Isaac was poor, and this the brother felt;
He hired a house, and there the Landman dwelt,
Wrought at his trade, and had an easy home,
For there would George with cash and comforts come;
And when they parted, Isaac look'd around
Where other friends and helpers might be found.
He wish'd for some port-place, and one might

fall,
He wisely thought, if he should try for all;
He had a vote--and were it well applied,
Might have its worth--and he had views beside;

[...] Read more

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When I wasn't breathing

When I wasn’t blissfully snoring; I was still inexhaustibly writing a
cistern of stupendously rhapsodic and gloriously majestic Immortal Love
Poetry,

When I wasn’t unsurpassably fantasizing; I was still inexhaustibly
writing a
garden of ingeniously magical and miraculously mitigating Immortal Love
Poetry,

When I wasn’t superbly adventuring; I was still inexhaustibly writing
an
ocean of bountifully resplendent and timelessly undefeated Immortal
Love
Poetry,

When I wasn’t scrumptiously relishing; I was still inexhaustibly
writing a
playground of optimistically enlightening and unbelievably royal
Immortal
Love Poetry,

When I wasn’t limitlessly triumphing; I was still inexhaustibly writing
a
cascade of beautifully panoramic and effulgently liberating Immortal
Love
Poetry,

When I wasn’t pricelessly smiling; I was still inexhaustibly writing a
lantern of unendingly vibrant and inscrutably tantalizing Immortal Love
Poetry,

When I wasn’t gloriously partying; I was still inexhaustibly writing a
paradise of eternally vivacious and pristinely redolent Immortal Love
Poetry,

When I wasn’t unassailably inspiring; I was still inexhaustibly writing
a
festoon of incredulously ameliorating and perpetually compassionate
Immortal
Love Poetry,

When I wasn’t magnanimously feasting; I was still inexhaustibly writing
a
cocoon of symbiotically philanthropic and ubiquitously coalescing
Immortal
Love Poetry,

When I wasn’t ebulliently fornicating; I was still inexhaustibly
writing a
mist of wonderfully reinvigorating and blessedly burgeoning Immortal

[...] Read more

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The House Of Dust: Complete

I.

The sun goes down in a cold pale flare of light.
The trees grow dark: the shadows lean to the east:
And lights wink out through the windows, one by one.
A clamor of frosty sirens mourns at the night.
Pale slate-grey clouds whirl up from the sunken sun.

And the wandering one, the inquisitive dreamer of dreams,
The eternal asker of answers, stands in the street,
And lifts his palms for the first cold ghost of rain.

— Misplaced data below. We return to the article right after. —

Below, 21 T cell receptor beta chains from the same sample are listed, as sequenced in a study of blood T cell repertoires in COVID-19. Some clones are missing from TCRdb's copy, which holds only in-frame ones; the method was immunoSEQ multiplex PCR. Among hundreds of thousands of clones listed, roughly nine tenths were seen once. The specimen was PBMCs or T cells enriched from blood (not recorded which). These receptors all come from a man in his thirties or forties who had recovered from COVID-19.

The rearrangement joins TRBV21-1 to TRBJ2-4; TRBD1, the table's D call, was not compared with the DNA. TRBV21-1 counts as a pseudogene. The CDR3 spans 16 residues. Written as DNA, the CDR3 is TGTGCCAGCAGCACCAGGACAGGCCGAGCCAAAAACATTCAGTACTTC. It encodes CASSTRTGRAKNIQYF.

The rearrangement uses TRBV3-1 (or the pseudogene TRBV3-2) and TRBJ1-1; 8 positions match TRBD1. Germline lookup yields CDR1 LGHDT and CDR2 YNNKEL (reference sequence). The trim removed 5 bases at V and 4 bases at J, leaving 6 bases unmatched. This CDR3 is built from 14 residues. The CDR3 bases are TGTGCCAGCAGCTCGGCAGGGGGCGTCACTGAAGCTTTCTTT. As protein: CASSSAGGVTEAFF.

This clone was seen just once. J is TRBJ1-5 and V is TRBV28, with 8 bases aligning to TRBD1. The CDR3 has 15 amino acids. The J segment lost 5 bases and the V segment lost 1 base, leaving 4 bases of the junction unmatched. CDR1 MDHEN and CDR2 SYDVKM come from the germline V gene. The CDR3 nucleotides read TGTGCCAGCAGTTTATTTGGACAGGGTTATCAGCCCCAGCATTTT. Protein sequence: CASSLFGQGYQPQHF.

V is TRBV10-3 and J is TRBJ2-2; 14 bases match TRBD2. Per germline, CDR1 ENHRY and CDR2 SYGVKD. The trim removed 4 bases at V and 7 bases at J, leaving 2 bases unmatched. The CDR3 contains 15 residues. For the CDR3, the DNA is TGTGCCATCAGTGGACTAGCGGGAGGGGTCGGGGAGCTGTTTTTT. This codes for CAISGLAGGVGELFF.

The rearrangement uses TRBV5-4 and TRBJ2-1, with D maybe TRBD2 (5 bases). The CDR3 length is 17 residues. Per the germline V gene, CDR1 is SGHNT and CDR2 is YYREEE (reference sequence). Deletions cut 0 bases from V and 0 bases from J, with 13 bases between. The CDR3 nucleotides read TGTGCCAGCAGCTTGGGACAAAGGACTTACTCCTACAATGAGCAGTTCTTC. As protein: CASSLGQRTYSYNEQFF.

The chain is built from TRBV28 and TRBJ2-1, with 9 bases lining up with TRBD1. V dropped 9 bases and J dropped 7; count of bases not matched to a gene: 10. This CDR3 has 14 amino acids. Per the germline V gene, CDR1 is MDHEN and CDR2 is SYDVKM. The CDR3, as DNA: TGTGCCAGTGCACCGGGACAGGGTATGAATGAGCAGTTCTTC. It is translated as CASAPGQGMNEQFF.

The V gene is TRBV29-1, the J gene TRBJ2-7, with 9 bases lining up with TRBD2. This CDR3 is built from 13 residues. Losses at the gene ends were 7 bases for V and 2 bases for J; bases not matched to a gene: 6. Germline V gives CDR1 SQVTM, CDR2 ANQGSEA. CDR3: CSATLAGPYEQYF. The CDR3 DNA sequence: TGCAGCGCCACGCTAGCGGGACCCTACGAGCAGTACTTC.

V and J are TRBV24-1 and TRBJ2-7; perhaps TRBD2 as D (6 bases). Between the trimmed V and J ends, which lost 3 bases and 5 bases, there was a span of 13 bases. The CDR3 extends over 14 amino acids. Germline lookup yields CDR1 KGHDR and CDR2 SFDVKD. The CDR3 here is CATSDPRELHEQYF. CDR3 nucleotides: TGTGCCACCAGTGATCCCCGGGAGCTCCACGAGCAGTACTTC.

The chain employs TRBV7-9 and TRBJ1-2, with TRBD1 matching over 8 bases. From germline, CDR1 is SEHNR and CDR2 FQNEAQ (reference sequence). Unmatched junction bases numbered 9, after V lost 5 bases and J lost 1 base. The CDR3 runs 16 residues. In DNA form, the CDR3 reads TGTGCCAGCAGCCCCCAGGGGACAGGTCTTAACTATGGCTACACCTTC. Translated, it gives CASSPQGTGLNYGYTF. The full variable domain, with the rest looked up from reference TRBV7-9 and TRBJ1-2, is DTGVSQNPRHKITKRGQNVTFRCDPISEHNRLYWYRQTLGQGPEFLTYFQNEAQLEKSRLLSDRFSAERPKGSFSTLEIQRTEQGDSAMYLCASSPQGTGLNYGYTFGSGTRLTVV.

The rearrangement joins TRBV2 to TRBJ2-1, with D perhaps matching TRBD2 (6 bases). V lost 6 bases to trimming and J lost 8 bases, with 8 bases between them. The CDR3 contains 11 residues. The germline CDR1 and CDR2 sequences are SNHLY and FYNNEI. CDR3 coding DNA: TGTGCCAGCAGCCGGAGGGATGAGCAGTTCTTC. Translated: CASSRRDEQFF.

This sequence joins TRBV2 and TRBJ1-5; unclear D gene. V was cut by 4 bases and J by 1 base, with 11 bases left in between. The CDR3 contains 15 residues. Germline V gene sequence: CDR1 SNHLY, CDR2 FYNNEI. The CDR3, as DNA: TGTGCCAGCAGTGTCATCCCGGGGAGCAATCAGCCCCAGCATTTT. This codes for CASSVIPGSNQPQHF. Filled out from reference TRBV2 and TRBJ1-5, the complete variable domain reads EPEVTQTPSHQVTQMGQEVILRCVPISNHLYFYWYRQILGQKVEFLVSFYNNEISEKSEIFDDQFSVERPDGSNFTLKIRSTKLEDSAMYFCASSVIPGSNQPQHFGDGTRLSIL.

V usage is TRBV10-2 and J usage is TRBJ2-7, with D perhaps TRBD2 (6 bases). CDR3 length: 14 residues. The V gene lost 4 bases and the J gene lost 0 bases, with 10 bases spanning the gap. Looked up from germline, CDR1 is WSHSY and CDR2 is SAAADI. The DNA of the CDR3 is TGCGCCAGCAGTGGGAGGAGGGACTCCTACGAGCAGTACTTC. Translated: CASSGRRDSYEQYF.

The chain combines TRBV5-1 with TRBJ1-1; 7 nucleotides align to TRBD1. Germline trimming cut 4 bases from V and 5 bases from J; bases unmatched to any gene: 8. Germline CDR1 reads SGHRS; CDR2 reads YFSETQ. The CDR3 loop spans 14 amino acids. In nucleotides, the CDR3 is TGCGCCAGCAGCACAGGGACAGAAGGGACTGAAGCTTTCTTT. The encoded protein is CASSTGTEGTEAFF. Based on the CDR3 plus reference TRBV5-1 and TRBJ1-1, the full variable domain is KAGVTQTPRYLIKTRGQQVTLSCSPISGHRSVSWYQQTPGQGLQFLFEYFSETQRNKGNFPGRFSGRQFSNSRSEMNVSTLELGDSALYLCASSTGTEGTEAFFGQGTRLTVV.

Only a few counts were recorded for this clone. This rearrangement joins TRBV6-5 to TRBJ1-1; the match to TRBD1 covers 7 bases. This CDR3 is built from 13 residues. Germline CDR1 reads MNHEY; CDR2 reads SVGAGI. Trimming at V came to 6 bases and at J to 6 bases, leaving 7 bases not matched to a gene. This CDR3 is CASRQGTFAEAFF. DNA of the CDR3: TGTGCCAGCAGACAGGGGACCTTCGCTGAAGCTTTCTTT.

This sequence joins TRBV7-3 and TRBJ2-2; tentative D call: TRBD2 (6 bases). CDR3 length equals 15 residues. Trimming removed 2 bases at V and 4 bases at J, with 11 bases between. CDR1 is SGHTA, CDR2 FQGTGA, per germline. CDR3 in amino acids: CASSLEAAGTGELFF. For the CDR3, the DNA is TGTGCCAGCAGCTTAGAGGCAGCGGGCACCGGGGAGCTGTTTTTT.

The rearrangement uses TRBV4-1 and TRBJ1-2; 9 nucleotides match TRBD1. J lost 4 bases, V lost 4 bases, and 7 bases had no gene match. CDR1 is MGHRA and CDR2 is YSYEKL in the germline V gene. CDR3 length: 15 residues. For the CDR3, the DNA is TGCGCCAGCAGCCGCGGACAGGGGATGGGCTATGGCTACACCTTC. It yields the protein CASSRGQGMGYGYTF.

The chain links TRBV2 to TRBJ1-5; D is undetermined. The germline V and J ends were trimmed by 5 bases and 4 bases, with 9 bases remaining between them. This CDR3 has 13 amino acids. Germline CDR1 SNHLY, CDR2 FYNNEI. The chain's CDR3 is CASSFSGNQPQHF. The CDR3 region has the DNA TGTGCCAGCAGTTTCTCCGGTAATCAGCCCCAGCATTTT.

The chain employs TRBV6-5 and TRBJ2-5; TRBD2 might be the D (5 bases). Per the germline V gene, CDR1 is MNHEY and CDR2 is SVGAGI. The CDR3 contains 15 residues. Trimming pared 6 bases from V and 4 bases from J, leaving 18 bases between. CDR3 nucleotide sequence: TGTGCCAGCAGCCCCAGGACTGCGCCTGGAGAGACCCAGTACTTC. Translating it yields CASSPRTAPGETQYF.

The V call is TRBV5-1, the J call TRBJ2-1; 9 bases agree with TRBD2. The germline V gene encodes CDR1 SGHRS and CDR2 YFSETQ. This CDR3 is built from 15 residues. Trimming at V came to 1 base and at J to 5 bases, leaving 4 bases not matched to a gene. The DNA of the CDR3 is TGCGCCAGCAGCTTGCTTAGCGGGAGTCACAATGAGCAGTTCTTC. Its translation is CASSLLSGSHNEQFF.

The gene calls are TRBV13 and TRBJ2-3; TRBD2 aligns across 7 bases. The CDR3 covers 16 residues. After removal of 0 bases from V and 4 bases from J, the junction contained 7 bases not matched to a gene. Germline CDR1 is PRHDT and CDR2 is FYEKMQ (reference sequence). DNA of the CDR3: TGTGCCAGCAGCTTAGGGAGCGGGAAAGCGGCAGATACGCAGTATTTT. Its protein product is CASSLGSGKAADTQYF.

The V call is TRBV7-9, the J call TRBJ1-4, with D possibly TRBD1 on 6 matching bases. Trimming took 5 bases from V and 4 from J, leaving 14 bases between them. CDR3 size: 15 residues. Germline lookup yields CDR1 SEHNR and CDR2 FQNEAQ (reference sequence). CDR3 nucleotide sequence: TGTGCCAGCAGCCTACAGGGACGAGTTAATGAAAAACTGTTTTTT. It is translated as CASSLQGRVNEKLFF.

The purple lights leap down the hill before him.
The gorgeous night has begun again.

'I will ask them all, I will ask them all their dreams,
I will hold my light above them and seek their faces.
I will hear them whisper, invisible in their veins . . .'
The eternal asker of answers becomes as the darkness,
Or as a wind blown over a myriad forest,
Or as the numberless voices of long-drawn rains.

We hear him and take him among us, like a wind of music,
Like the ghost of a music we have somewhere heard;
We crowd through the streets in a dazzle of pallid lamplight,
We pour in a sinister wave, ascend a stair,
With laughter and cry, and word upon murmured word;
We flow, we descend, we turn . . . and the eternal dreamer
Moves among us like light, like evening air . . .

Good-night! Good-night! Good-night! We go our ways,
The rain runs over the pavement before our feet,
The cold rain falls, the rain sings.
We walk, we run, we ride. We turn our faces
To what the eternal evening brings.

Our hands are hot and raw with the stones we have laid,
We have built a tower of stone high into the sky,
We have built a city of towers.

Our hands are light, they are singing with emptiness.
Our souls are light; they have shaken a burden of hours . . .
What did we build it for? Was it all a dream? . . .
Ghostly above us in lamplight the towers gleam . . .
And after a while they will fall to dust and rain;
Or else we will tear them down with impatient hands;
And hew rock out of the earth, and build them again.


II.

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Froggie Went A Courtin

1. frog went a-courtin, and he did ride, uh-huh,
Frog went a-courtin, and he did ride, uh-huh,
Frog went a-courtin, and he did ride.
With a sword and a pistol by his side, uh-huh.
2. well he rode up to miss mouseys door, uh-huh,
Well he rode up to miss mouseys door, uh-huh,
Well he rode up to miss mouseys door.
Gave three loud raps and a very big roar, uh-huh.
3. said, miss mouse, are you within? uh-huh,
Said he, miss mouse, are you within? uh-huh,
Said, miss mouse, are you within?
Yes, kind sir, I sit and spin, uh-huh.
4. he took miss mousey on his knee, uh-huh,
Took miss mousey on his knee, uh-huh,
Took miss mousey on his knee.
Said, miss mousey, will you marry me? uh-huh.